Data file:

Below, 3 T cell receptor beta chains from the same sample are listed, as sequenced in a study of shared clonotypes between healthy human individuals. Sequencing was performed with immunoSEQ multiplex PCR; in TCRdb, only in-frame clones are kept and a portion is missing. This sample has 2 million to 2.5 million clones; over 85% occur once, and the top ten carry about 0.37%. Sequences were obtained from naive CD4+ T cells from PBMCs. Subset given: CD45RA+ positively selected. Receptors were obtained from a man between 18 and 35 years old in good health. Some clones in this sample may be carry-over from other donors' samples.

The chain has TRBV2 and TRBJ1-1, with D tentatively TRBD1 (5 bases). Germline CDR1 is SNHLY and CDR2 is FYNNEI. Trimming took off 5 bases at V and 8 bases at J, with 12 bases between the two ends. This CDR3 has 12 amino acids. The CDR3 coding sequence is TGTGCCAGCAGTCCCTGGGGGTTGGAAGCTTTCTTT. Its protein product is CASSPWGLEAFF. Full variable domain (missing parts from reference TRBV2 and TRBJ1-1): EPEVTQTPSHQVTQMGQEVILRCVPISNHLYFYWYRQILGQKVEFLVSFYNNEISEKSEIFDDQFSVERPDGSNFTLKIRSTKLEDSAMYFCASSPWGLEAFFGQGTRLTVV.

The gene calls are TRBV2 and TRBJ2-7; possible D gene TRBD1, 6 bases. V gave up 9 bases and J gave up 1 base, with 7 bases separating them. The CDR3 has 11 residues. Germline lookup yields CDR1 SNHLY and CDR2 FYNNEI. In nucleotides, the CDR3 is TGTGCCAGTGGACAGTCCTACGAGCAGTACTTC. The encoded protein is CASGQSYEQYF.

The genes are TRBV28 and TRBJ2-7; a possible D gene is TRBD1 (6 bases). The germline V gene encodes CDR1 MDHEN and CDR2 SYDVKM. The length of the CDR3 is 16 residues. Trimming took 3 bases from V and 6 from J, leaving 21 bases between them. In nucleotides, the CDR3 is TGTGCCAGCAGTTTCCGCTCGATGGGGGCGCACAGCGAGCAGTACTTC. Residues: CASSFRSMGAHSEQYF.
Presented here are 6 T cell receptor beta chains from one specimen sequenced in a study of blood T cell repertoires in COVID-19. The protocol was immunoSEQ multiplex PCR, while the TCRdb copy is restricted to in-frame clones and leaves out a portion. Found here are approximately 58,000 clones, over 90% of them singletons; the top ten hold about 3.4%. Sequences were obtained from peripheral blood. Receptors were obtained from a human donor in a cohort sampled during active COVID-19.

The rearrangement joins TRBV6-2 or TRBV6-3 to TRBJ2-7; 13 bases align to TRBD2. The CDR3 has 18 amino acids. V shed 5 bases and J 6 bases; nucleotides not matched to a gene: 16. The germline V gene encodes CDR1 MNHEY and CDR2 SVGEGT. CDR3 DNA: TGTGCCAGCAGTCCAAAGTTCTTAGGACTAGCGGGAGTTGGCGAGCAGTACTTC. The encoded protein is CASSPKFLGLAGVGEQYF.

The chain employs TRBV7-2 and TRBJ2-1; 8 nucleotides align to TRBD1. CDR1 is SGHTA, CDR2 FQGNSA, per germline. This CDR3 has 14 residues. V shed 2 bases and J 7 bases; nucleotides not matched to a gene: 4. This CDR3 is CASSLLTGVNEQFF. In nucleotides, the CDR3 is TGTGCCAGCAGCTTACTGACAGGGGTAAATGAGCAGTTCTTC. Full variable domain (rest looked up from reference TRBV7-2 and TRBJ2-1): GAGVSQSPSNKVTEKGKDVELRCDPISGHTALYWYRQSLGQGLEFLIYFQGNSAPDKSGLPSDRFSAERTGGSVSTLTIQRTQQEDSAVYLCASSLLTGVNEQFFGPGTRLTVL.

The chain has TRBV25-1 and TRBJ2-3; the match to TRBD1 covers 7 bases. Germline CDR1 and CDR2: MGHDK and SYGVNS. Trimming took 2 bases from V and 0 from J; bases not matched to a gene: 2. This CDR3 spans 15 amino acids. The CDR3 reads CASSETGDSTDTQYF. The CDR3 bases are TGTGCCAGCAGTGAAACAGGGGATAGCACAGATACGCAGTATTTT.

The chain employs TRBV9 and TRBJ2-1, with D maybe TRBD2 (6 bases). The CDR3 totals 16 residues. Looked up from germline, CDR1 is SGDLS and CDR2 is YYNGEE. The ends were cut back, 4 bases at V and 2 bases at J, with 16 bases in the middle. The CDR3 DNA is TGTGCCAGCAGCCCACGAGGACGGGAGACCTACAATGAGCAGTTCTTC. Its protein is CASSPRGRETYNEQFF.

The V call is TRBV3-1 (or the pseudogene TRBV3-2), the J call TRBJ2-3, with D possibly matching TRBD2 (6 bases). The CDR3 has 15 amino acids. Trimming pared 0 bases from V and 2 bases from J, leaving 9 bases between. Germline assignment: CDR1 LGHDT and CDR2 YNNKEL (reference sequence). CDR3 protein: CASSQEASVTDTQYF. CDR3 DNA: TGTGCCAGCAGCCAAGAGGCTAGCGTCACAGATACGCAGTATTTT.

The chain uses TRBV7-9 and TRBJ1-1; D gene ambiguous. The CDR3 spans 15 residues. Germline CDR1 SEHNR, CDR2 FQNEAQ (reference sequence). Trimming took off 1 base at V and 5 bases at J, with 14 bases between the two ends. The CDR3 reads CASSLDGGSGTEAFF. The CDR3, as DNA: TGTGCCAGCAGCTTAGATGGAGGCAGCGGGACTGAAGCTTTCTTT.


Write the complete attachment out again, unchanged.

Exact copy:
Below, 3 T cell receptor beta chains from the same sample are listed, as sequenced in a study of shared clonotypes between healthy human individuals. Sequencing was performed with immunoSEQ multiplex PCR; in TCRdb, only in-frame clones are kept and a portion is missing. This sample has 2 million to 2.5 million clones; over 85% occur once, and the top ten carry about 0.37%. Sequences were obtained from naive CD4+ T cells from PBMCs. Subset given: CD45RA+ positively selected. Receptors were obtained from a man between 18 and 35 years old in good health. Some clones in this sample may be carry-over from other donors' samples.

The chain has TRBV2 and TRBJ1-1, with D tentatively TRBD1 (5 bases). Germline CDR1 is SNHLY and CDR2 is FYNNEI. Trimming took off 5 bases at V and 8 bases at J, with 12 bases between the two ends. This CDR3 has 12 amino acids. The CDR3 coding sequence is TGTGCCAGCAGTCCCTGGGGGTTGGAAGCTTTCTTT. Its protein product is CASSPWGLEAFF. Full variable domain (missing parts from reference TRBV2 and TRBJ1-1): EPEVTQTPSHQVTQMGQEVILRCVPISNHLYFYWYRQILGQKVEFLVSFYNNEISEKSEIFDDQFSVERPDGSNFTLKIRSTKLEDSAMYFCASSPWGLEAFFGQGTRLTVV.

The gene calls are TRBV2 and TRBJ2-7; possible D gene TRBD1, 6 bases. V gave up 9 bases and J gave up 1 base, with 7 bases separating them. The CDR3 has 11 residues. Germline lookup yields CDR1 SNHLY and CDR2 FYNNEI. In nucleotides, the CDR3 is TGTGCCAGTGGACAGTCCTACGAGCAGTACTTC. The encoded protein is CASGQSYEQYF.

The genes are TRBV28 and TRBJ2-7; a possible D gene is TRBD1 (6 bases). The germline V gene encodes CDR1 MDHEN and CDR2 SYDVKM. The length of the CDR3 is 16 residues. Trimming took 3 bases from V and 6 from J, leaving 21 bases between them. In nucleotides, the CDR3 is TGTGCCAGCAGTTTCCGCTCGATGGGGGCGCACAGCGAGCAGTACTTC. Residues: CASSFRSMGAHSEQYF.
Presented here are 6 T cell receptor beta chains from one specimen sequenced in a study of blood T cell repertoires in COVID-19. The protocol was immunoSEQ multiplex PCR, while the TCRdb copy is restricted to in-frame clones and leaves out a portion. Found here are approximately 58,000 clones, over 90% of them singletons; the top ten hold about 3.4%. Sequences were obtained from peripheral blood. Receptors were obtained from a human donor in a cohort sampled during active COVID-19.

The rearrangement joins TRBV6-2 or TRBV6-3 to TRBJ2-7; 13 bases align to TRBD2. The CDR3 has 18 amino acids. V shed 5 bases and J 6 bases; nucleotides not matched to a gene: 16. The germline V gene encodes CDR1 MNHEY and CDR2 SVGEGT. CDR3 DNA: TGTGCCAGCAGTCCAAAGTTCTTAGGACTAGCGGGAGTTGGCGAGCAGTACTTC. The encoded protein is CASSPKFLGLAGVGEQYF.

The chain employs TRBV7-2 and TRBJ2-1; 8 nucleotides align to TRBD1. CDR1 is SGHTA, CDR2 FQGNSA, per germline. This CDR3 has 14 residues. V shed 2 bases and J 7 bases; nucleotides not matched to a gene: 4. This CDR3 is CASSLLTGVNEQFF. In nucleotides, the CDR3 is TGTGCCAGCAGCTTACTGACAGGGGTAAATGAGCAGTTCTTC. Full variable domain (rest looked up from reference TRBV7-2 and TRBJ2-1): GAGVSQSPSNKVTEKGKDVELRCDPISGHTALYWYRQSLGQGLEFLIYFQGNSAPDKSGLPSDRFSAERTGGSVSTLTIQRTQQEDSAVYLCASSLLTGVNEQFFGPGTRLTVL.

The chain has TRBV25-1 and TRBJ2-3; the match to TRBD1 covers 7 bases. Germline CDR1 and CDR2: MGHDK and SYGVNS. Trimming took 2 bases from V and 0 from J; bases not matched to a gene: 2. This CDR3 spans 15 amino acids. The CDR3 reads CASSETGDSTDTQYF. The CDR3 bases are TGTGCCAGCAGTGAAACAGGGGATAGCACAGATACGCAGTATTTT.

The chain employs TRBV9 and TRBJ2-1, with D maybe TRBD2 (6 bases). The CDR3 totals 16 residues. Looked up from germline, CDR1 is SGDLS and CDR2 is YYNGEE. The ends were cut back, 4 bases at V and 2 bases at J, with 16 bases in the middle. The CDR3 DNA is TGTGCCAGCAGCCCACGAGGACGGGAGACCTACAATGAGCAGTTCTTC. Its protein is CASSPRGRETYNEQFF.

The V call is TRBV3-1 (or the pseudogene TRBV3-2), the J call TRBJ2-3, with D possibly matching TRBD2 (6 bases). The CDR3 has 15 amino acids. Trimming pared 0 bases from V and 2 bases from J, leaving 9 bases between. Germline assignment: CDR1 LGHDT and CDR2 YNNKEL (reference sequence). CDR3 protein: CASSQEASVTDTQYF. CDR3 DNA: TGTGCCAGCAGCCAAGAGGCTAGCGTCACAGATACGCAGTATTTT.

The chain uses TRBV7-9 and TRBJ1-1; D gene ambiguous. The CDR3 spans 15 residues. Germline CDR1 SEHNR, CDR2 FQNEAQ (reference sequence). Trimming took off 1 base at V and 5 bases at J, with 14 bases between the two ends. The CDR3 reads CASSLDGGSGTEAFF. The CDR3, as DNA: TGTGCCAGCAGCTTAGATGGAGGCAGCGGGACTGAAGCTTTCTTT.